|Publication number||US6321806 B1|
|Application number||US 09/527,262|
|Publication date||Nov 27, 2001|
|Filing date||Mar 17, 2000|
|Priority date||Mar 18, 1999|
|Also published as||EP1036675A2, EP1036675A3|
|Publication number||09527262, 527262, US 6321806 B1, US 6321806B1, US-B1-6321806, US6321806 B1, US6321806B1|
|Original Assignee||Sumitomo Rubber Industries, Ltd.|
|Export Citation||BiBTeX, EndNote, RefMan|
|Patent Citations (4), Referenced by (8), Classifications (15), Legal Events (5)|
|External Links: USPTO, USPTO Assignment, Espacenet|
1. Field of the Invention
The present invention relates to a pneumatic tire used together with a standard wheel rim, more particularly to an improved sidewall structure which can minimize bead unseating during the use of the tire, especially in the uninflated state.
2. Description of the Related Art
If the inner pressure of tire is decreased due to punctures and the like, the bead portions of the tire easily dislocate from the bead seats of the wheel rim and, at worst, the bead portions get over the rim flange.
In order to avoid such a dangerous situation, a special wheel rim has been proposed. However, in such a special wheel rim, it is difficult to mount and demount the tire. Therefore, the special rims hardly~come into the market.
An object of the present invention is therefore to provide a pneumatic tire, in which accidental bead unseating can be minimized without using a special wheel rim which usually pose difficulties in mounting and demounting the tire.
According to the present invention, a pneumatic tire which is adapted for a standard wheel rim, comprises
a tread portion,
a pair of sidewall portions,
a pair of bead portions,
a carcass extending between the bead portions,
a rim flange holder disposed on each side of the tire and protruding axially outwardly so as to overhang a flange of the standard wheel rim,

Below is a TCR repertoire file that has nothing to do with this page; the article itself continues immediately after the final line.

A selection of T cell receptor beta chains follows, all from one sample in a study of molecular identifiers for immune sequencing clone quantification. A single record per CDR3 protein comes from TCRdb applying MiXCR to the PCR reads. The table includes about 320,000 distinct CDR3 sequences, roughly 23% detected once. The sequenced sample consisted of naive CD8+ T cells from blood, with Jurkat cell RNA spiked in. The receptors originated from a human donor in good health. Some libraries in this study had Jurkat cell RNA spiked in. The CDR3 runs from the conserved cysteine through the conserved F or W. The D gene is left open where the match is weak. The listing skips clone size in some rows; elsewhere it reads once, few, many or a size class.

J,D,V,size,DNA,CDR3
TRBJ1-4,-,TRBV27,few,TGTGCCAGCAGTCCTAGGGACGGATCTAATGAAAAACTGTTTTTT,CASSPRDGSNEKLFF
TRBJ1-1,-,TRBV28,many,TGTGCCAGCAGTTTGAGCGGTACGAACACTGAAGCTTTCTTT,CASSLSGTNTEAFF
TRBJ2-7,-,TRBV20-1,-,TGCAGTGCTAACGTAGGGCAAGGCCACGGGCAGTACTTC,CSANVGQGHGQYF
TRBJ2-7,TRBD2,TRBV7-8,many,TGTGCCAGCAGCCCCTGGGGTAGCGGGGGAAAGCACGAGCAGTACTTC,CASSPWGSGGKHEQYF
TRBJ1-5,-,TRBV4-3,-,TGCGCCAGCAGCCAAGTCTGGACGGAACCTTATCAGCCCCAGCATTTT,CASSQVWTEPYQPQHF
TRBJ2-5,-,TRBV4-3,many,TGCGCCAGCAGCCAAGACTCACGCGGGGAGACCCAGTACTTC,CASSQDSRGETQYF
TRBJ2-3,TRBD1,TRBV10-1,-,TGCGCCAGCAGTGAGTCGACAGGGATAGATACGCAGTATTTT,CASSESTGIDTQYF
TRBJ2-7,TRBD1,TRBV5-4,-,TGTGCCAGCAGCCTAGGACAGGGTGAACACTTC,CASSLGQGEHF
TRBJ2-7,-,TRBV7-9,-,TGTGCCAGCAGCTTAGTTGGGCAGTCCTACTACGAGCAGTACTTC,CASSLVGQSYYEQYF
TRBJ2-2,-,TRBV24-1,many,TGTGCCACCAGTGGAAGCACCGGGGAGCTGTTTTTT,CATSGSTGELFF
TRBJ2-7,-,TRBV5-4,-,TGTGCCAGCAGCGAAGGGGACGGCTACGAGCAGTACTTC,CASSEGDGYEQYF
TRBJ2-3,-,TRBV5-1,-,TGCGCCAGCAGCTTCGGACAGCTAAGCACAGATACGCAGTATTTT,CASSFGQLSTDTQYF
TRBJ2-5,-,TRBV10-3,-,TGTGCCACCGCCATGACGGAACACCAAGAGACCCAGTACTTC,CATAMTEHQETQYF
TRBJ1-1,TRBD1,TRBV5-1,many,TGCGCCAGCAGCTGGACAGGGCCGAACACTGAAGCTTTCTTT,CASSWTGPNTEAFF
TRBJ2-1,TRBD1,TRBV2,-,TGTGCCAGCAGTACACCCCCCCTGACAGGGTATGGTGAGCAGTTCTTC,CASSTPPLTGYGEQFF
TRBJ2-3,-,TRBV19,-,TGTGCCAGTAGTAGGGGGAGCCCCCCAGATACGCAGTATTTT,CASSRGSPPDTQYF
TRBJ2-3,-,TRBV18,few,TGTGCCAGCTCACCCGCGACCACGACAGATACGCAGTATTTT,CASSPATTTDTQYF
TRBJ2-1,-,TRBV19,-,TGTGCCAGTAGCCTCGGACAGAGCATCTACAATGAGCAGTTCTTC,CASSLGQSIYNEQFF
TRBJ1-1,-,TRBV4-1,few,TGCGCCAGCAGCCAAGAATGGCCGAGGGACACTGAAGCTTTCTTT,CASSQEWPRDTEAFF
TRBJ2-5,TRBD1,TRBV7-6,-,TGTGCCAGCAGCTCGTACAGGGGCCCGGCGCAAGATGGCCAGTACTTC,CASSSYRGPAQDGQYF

the rim flange holder having a hooking part extending radially inwardly on the axially outside of the flange so as to hook the flange,
the radial measurement between the radially outermost point of the flange and the radially innermost point of the hooking part being at least 2 mm, and
the rim flange holder provided in the axial outer surface thereof with a slit extending axially inwardly therefrom.
Therefore, the bead portion can be prevented from dislocating axially inwards as the rim flange holder hooks the rim flange, and bead unseating in the uninflated state can be prevented.
Further, the slit can decrease a force which moves the hooking part radially outwards when the sidewall portion is inclined axially inwards as shown in FIG. 3. Accordingly, bead unseating caused during cornering in the uninflated state can be effectively prevented.
Furthermore, the slit makes it relatively easy to change the shape of the rim flange holder during mounting the tire on the wheel rim. Accordingly, bead rotation about the bead toe becomes relatively easy. Therefore, the efficiency of mounting operation can be prevented from decreasing.
Embodiments of the present invention will now be described in detail in conjunction with the accompanying drawings.
FIG. 1 is a cross sectional view of a pneumatic tire according to the present invention.
FIG. 2 is an enlarged cross sectional view of the bead portion thereof.
FIG. 3 is a schematic cross sectional view of the tire which is deformed by a lateral force applied to the tread portion.
FIGS. 4 to 8 are cross sectional views each showing another example of the rim flange holder.
In the drawings, a pneumatic tire 1 according to the present invention comprises a tread portion 2, a pair of bead portions 4 each with a bead core 5 therein, a pair of sidewall portions 3, a carcass 6 extending between the bead portions 4 through the tread portion 2 and sidewall portions 3, and a rim flange holder 9 disposed on each of the sidewall portions 3.
In FIG. 1, the tire 1 is a passenger car tire having an aspect ratio of not more than 50%, and shown is only a right half, but a left half has the same structure. In other words, apart from the tread pattern, the tire is symmetrical about the tire equator C.
FIG. 1 shows a normally inflated unloaded state of the tire 1 which is mounted on a standard rim and inflated to a standard inner pressure but loaded with no tire load.
Here, the standard rim is the “standard rim” specified in JATMA, the “Measuring Rim” in ETRTO, the “Design Rim” in TRA or the like. The standard pressure is the “maximum air pressure” in JATMA, the “Inflation Pressure” in ETRTO, the maximum pressure given in the “Tire Load Limits at Various Cold Inflation Pressures” table in TRA or the like. The standard load is the “maximum load capacity” in JATMA, the “Load Capacity” in ETRTO, the maximum value given in the above-mentioned table in TRA or the like.
The standard wheel rim J comprises a pair of bead seats JS for seating the bead portions 4 each disposed on one side of a rim well, and a pair of rim flanges JF each extending radially outwardly from one of the bead seats JS. Usually and in this embodiment, the rim flange JF comprises a substantially straight inner part JF1 extending radially outwardly from the axially outer end of the bead seat JS, and a curved outer part JF2 extending axially outwardly from the straight inner part JF1.